Hank spluttered in a coughing fit, spraying pink fluid and gob everywhere, his hair bounding up and down, his eyes rolling uglily. “Goddamn,” he said. “Went down the wrong pipe!” He wiped his mouth with his sleeve and shook his hair out. “So Dino,” he said. “Where is he now?” 

I told Hank I had put Dino in my basement freezer. 

“That’s good,” he said. “But he’ll have to thaw now for a few days if he’s frozen solid, see. It’s preferable to work on a fresh corpse. But if he was frozen quickly after death, I can work with that, I can.” 

Okay, then, I thought. I had brought five hundred dollars with me in the event he required a down payment. I suspected it would cost around two grand to do Dino—at least that’s what I’d gathered online—depending on the process. “Tell me,” I said, “are you using modern methods or still mounting the pelts using the original skull and leg bones and wood wool?” 

Hank looked at me like I had just birthed a moose from my mouth. 

“Dude,” he said, “I consider myself more of an artist than a technician, see. I use a combination of traditional and cutting-edge methods to achieve my particular brand of pseudo-animate verisimilitude. In fact, I should get that term trademarked. I will. Most people don’t get it. They think I’m strange, kinky—I’ve been called a monster. But people need my services for a multitude of reasons. Do I condone hunting animals down for sport and then having them mummified for the purposes of bragging or bolstering a weak ego, or compensating for a tiny weenie? I do not. On the other hand, I am not one to hector people into sharing my beliefs or my horrors. I believe that everyone is entitled to their own opinions and their paths in life. But I do what I do with passionate intensity. Not everyone appreciates my efforts. Clients have complained that my work was too good, too aesthetically and technically perfect, and that it beautified the beast beyond recognition. Haha. Imagine being critiqued for perfection. But don’t worry. It’s all good. It’s all good, see. When I’m done with Dino’s carcass, you’ll think he came back to life.”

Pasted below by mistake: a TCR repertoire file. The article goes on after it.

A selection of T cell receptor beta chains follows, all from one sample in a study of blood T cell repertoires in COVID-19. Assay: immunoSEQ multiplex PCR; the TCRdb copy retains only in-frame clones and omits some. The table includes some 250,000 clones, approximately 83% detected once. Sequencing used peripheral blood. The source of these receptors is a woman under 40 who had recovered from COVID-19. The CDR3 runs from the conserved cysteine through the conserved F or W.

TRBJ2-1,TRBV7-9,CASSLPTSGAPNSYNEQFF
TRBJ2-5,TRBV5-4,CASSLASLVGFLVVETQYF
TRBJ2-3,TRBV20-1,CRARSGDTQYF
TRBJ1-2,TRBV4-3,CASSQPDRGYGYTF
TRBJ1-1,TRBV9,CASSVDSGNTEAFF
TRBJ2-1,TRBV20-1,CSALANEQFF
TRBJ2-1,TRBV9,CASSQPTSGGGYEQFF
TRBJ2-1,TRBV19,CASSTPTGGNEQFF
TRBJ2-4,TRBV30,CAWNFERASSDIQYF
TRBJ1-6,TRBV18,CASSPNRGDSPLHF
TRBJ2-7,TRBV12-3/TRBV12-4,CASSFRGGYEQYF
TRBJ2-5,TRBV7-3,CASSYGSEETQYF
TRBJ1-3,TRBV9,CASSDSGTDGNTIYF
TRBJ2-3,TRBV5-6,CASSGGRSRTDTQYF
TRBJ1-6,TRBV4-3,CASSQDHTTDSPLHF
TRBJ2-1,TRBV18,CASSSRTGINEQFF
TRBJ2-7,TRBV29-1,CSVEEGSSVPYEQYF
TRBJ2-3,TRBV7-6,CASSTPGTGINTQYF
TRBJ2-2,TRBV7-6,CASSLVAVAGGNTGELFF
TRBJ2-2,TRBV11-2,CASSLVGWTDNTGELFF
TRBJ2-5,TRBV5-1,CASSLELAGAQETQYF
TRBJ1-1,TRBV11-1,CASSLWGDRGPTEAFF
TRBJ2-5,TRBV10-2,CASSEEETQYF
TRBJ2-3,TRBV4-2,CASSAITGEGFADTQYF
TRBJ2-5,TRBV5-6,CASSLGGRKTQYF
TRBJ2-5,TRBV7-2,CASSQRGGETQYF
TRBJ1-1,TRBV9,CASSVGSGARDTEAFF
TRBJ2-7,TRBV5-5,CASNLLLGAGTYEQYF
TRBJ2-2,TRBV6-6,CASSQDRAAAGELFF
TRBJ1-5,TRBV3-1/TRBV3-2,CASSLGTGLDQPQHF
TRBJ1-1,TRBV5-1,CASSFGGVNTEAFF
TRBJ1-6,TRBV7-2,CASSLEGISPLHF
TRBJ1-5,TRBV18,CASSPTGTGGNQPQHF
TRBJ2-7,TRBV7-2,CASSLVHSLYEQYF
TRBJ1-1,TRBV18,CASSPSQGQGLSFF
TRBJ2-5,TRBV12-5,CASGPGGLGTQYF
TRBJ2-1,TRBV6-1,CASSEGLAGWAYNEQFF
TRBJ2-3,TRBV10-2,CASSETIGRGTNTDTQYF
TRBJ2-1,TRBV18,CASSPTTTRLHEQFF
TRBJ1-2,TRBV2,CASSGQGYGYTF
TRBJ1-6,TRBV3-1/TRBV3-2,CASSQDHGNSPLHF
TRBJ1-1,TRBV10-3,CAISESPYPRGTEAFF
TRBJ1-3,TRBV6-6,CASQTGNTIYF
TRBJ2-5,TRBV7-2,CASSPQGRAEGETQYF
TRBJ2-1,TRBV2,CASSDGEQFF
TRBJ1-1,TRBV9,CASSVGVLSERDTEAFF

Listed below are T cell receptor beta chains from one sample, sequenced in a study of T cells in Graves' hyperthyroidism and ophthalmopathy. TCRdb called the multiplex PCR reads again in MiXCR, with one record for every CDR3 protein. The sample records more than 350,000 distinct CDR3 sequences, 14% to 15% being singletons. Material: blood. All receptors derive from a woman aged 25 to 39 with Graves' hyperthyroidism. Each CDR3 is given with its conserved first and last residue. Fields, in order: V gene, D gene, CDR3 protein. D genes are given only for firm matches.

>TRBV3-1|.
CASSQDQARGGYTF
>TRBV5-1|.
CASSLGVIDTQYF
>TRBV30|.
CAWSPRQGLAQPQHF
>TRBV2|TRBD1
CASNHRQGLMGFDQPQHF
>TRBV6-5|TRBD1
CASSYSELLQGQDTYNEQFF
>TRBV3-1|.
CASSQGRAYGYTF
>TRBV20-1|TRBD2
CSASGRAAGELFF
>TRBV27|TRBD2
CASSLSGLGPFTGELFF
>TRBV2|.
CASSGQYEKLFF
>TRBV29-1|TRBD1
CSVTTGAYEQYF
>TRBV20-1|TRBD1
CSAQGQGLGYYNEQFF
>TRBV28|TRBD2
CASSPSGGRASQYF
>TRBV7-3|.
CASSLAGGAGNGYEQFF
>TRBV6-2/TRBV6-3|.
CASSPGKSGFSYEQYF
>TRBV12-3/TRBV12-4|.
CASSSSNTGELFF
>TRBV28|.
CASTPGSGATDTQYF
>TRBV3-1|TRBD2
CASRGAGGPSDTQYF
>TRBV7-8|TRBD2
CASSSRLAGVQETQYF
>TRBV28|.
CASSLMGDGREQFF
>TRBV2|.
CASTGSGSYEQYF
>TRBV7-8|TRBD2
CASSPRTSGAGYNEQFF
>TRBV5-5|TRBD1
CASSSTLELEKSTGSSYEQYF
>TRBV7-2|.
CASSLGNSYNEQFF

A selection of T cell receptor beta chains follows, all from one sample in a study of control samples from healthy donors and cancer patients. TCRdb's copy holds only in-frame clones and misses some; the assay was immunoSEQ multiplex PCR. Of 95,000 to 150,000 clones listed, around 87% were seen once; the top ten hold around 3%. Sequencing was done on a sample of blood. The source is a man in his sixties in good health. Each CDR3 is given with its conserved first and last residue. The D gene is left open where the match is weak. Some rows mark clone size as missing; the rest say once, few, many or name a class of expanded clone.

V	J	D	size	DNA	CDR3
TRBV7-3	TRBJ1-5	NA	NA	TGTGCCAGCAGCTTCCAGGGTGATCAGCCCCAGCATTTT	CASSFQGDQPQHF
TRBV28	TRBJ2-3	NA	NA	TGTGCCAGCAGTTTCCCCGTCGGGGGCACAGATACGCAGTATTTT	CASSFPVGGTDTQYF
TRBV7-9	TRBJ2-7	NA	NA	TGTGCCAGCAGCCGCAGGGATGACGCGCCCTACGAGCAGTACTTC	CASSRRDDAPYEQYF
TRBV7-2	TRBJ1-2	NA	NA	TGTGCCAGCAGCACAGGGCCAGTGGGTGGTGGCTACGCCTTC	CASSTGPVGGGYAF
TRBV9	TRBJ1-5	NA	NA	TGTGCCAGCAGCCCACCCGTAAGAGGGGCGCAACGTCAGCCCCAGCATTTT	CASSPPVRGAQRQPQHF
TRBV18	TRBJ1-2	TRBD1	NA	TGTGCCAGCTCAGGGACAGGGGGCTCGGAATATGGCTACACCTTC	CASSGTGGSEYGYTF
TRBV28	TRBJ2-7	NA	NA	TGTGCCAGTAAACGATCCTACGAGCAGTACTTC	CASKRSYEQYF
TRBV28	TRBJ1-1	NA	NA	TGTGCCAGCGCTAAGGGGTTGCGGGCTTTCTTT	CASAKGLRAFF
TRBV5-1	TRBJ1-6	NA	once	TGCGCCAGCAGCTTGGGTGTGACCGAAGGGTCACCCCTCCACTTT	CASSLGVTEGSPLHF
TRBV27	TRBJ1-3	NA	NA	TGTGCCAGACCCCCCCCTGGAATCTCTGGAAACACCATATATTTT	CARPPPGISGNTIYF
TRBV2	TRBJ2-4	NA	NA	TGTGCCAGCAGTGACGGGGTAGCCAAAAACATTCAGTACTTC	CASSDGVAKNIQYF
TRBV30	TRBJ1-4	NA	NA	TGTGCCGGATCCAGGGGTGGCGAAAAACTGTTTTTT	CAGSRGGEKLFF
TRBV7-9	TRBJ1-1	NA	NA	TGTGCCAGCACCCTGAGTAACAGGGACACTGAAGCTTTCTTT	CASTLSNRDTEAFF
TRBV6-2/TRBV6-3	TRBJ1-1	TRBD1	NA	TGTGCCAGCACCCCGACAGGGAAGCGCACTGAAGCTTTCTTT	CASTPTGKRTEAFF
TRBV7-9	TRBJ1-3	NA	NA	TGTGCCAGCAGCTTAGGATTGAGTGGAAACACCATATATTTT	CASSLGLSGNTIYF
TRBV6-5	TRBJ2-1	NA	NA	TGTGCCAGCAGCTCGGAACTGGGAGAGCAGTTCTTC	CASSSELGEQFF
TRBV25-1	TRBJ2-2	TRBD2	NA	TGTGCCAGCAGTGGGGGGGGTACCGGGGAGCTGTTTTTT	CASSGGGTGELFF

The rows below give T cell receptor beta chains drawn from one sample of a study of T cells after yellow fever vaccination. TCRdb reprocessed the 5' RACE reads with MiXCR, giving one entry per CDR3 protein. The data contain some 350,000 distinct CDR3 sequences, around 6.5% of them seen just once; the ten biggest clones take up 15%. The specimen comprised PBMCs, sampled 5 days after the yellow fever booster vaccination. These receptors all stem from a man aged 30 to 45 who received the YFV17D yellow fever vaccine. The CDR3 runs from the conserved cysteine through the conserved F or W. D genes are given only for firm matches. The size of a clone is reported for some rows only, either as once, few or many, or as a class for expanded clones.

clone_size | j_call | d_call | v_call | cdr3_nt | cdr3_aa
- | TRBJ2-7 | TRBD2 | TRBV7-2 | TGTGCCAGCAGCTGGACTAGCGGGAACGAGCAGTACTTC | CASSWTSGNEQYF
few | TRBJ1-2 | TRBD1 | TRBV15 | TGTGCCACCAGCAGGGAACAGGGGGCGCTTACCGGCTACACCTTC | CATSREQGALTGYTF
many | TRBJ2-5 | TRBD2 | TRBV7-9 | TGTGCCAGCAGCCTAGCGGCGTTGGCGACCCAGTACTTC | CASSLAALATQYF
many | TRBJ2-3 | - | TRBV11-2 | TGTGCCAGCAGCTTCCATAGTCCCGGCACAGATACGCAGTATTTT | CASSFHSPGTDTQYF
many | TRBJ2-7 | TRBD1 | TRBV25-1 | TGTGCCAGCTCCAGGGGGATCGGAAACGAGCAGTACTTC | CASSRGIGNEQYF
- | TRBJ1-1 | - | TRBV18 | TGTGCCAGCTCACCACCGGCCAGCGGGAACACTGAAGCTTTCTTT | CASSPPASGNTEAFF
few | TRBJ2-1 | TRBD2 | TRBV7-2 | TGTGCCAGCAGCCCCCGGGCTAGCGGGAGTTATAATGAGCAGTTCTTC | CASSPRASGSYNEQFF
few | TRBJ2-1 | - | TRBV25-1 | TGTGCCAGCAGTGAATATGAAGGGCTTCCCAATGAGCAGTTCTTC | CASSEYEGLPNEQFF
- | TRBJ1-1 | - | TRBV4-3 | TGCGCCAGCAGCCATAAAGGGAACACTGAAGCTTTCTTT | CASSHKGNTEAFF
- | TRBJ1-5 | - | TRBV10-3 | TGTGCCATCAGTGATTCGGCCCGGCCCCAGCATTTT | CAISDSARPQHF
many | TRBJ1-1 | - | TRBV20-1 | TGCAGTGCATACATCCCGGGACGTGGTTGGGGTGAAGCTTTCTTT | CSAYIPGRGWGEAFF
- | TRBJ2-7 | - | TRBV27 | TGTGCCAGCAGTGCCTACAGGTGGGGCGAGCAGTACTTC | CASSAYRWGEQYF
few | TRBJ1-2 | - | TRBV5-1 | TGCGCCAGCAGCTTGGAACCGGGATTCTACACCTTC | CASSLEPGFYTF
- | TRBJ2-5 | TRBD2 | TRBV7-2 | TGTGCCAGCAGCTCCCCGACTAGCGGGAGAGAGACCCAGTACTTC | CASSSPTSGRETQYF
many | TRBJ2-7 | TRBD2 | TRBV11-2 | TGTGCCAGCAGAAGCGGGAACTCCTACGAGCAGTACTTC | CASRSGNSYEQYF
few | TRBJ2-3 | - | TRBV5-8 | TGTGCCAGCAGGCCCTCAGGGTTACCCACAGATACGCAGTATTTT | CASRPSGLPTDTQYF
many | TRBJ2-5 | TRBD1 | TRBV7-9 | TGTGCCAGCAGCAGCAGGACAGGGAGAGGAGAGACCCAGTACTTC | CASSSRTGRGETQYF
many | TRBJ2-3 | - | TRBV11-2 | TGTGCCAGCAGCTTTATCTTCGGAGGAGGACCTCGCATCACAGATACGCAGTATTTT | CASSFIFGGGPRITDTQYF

Hank’s words mollified any concerns or fears I harbored. I felt I was in competent hands—glancing at the cats, who could have very well been alive and in various states of repose. I sipped my water with satisfaction. Hank raised his glass and took a gulp. 

“So when should I bring Dino by?” I asked. 

“Today, if possible,” Hank said, his eyes misting over as his mind drifted somewhere personal. A minute or so passed. Hank stood there with his cocktail glass half-raised. 

I wondered if he was suffering some kind of ictus. “Hank,” I whispered. Nothing. “Hank!” 

He blinked his eyes and smiled. “My Lord,” he said, “I was in South Beach for a second there. I should slow down with the pink drinks but I will not haha. I will not because I’m an artist. We artists do whatever the fuck we want. That’s why we’re artists.” 

His eyes were half-closed and his knees buckled. I thought he might keel over, but spreading his arms wide and rocking his shoulders, he kept upright. He shook his head and chuckled. I asked him how much the job would cost and he said we’d worry about that later, he couldn’t deal with numbers at the moment.

“Do you require a down payment?” I asked. 

“Sure,” he said, twisting his lips, “why not? I wanna score some weed later. Buddy has some Cali Kush coming in at thirty percent, bruh! Make your eyes roll back in your head haha. I like to get baked when I’m working, see. Gets the creative juices flowing.” 

I hesitated but handed him over five crisp hundred-dollar bills. He didn’t even look at the money and tossed it onto a pine table in the middle of the cabin massed with unopened mail, flyers, and pamphlets. 

“Okay, then,” I said. 

“Righto,” he said, “and time for you to skedaddle, boss. I might go for a walk in the woods, you know. Hunt for some mushrooms—hey, I am a hunter! How about that! And bring me Dino later today so I can do my magic.” 

I exited his place and sat in the car for a few minutes thinking about what had just gone down. I felt both elated that Dino would be preserved, but also a little freaked out. I guess it was natural to feel that way when conducting this sort of business, and seeing the handiwork of someone who took their bizarre vocation seriously—his results spoke for themselves, after all. The cats looked tremendous and convincing. 

I started the car and let it rev and as I was about to pull away I saw Hank come running out of his house, still in his robe but now wearing tall black Wellingtons. He didn’t acknowledge me and ran into the woods behind his cabin with his arms raised and his head shaking, screaming like he was on fire.

About the Author

Salvatore Difalco has been published by Books & Pieces magazine before. He currently lives in Toronto Canada.